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Dirk-B 
Re: What should "entry level hardware" be like?
Posted on 31-Jan-2006 16:07:00
#38 ]
Super Member
Joined: 8-Mar-2003
Posts: 1180
From: Belgium

@olegil

Nice ideas.

It is time to make some realy nice inovative hardware
that is cheap but good enouph for OS4. The best thing
would be to make some kernel-hardware like you said,
and then expand from there following our own needs.

The thing that i liked most with the classics was that
they where expandible (?) and you could add lots of stuff.
And all this could be done following our own budget.

We need a budget computer with a realy fun OS.

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yetihw 
Re: What should "entry level hardware" be like?
Posted on 31-Jan-2006 16:15:26
#39 ]
Regular Member
Joined: 1-Mar-2005
Posts: 156
From: Cleveland Ohio

Forgive me I don't wanna come across as negative its not my intention but obviously with the warning I know I am treading on shacky ground, but entry level hardware should be available for purchase from someone with an operating system to go with it. It'll be what it is because in my opinion it will be used by someone who uses computers for fun as a hobby so the specs really are a side note honestly the most cost effective means in my opinion the better and of course it needs to have the amiga flair to it.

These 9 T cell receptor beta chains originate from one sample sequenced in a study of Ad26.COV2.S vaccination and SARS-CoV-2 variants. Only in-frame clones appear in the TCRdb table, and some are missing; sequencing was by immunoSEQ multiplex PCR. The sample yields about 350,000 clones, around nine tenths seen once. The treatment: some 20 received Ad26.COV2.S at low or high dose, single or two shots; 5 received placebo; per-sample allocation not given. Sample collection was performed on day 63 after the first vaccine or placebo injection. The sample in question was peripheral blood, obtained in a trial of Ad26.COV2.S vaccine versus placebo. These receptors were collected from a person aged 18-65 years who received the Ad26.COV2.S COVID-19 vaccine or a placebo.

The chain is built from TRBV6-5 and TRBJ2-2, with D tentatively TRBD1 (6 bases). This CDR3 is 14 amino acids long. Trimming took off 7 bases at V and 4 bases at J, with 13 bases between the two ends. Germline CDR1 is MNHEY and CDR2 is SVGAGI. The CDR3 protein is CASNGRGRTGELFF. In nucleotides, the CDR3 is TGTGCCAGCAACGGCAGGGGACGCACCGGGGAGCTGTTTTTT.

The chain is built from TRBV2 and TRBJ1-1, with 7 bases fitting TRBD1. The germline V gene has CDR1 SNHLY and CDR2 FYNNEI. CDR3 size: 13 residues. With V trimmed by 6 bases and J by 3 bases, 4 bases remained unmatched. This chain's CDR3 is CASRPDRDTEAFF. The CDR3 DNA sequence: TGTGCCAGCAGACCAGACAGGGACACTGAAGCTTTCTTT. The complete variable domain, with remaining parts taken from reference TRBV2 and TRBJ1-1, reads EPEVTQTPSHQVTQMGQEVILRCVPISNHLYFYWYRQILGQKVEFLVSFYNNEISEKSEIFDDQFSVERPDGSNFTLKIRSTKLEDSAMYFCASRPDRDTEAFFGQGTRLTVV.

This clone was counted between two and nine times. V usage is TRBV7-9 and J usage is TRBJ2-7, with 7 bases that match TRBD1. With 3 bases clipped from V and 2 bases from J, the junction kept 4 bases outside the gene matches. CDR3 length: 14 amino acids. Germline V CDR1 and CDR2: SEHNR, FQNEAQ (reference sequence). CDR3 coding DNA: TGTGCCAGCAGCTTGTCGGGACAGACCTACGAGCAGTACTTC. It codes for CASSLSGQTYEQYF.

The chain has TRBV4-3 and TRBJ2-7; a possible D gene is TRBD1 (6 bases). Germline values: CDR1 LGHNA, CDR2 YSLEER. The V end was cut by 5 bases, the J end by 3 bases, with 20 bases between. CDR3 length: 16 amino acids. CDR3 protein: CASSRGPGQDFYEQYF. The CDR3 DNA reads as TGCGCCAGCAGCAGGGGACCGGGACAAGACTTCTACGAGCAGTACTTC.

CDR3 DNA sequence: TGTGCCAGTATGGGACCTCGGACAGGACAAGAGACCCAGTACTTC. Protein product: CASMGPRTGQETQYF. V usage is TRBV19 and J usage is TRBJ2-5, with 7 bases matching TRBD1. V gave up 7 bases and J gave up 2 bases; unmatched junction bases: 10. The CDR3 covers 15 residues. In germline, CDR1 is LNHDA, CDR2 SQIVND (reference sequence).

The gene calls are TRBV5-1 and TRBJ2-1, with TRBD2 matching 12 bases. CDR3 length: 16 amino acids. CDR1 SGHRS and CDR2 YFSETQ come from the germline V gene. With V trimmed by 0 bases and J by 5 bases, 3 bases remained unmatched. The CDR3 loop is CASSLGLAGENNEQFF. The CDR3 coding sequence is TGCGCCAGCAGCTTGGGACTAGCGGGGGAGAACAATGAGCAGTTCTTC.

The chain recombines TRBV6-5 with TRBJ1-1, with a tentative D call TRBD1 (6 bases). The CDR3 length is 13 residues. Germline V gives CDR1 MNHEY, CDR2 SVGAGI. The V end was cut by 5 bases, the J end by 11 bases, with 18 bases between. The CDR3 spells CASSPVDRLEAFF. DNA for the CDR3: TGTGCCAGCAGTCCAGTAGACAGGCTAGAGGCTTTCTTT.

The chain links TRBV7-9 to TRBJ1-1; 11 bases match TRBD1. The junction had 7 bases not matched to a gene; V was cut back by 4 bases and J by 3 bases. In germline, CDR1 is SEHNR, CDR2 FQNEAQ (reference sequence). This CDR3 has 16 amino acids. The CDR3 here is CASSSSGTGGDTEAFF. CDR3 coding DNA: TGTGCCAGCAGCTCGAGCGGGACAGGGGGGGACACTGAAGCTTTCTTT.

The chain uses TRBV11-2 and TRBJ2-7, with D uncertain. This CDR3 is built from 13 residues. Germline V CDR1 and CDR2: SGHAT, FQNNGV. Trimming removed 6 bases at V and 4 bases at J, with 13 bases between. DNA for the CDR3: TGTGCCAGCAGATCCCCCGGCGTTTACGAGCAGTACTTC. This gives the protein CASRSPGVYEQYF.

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NutsAboutAmiga 
Re: What should "entry level hardware" be like?
Posted on 31-Jan-2006 16:46:40
#40 ]
Elite Member
Joined: 9-Jun-2004
Posts: 10736
From: Norway

@yetihw


Well AmigaOS4 have lots of Amiga flair to it. I don’t mind the classic custom chips being lost.

* Boots fast,
* Correct folder structure,
* Runs classic programs,
* Runs WarpUp programs,
* Responsive like AmigaOS should be
* AHI and real sound card makes sound crystal clear
* P96 24bit gfx makes desktop looks better and makes the OS more responsive then AGA
* Easy to monitor problems whit Snoop DOS
* Support multiple work screens
* Screen can be dragged down so they overlap

this is just what AmigaOS4 has in common whit AmigaOS3, AmigaOS4 has many improvements to it memory allocate and memory protection is enabled for new programs to use in system friendly way, improvements to the CD file system, it now supports reading mac cd’s and Juliet windows CD’s, many of the features of old patches you find in virtual prefs and MCP have found it’s way in to the system and is now system friendly implemented, the new integrated debugger has found it’s way in to the system and helps developers find and remove bugs found in there programs, lots of bugs go undetected on AmigaOS3.x and sooner or later ends up as a GURU mediation, the new debugger (GRIM) reports info on screen, can be written to reports to disk, so you can debug logs to developers, so they can fix there problems, new TCP stack has found it’s way in to the system that is faster and works better then Miami, AmigaOS4 support USB mass storage derives like cameras, memory card readers, and usb zip drives.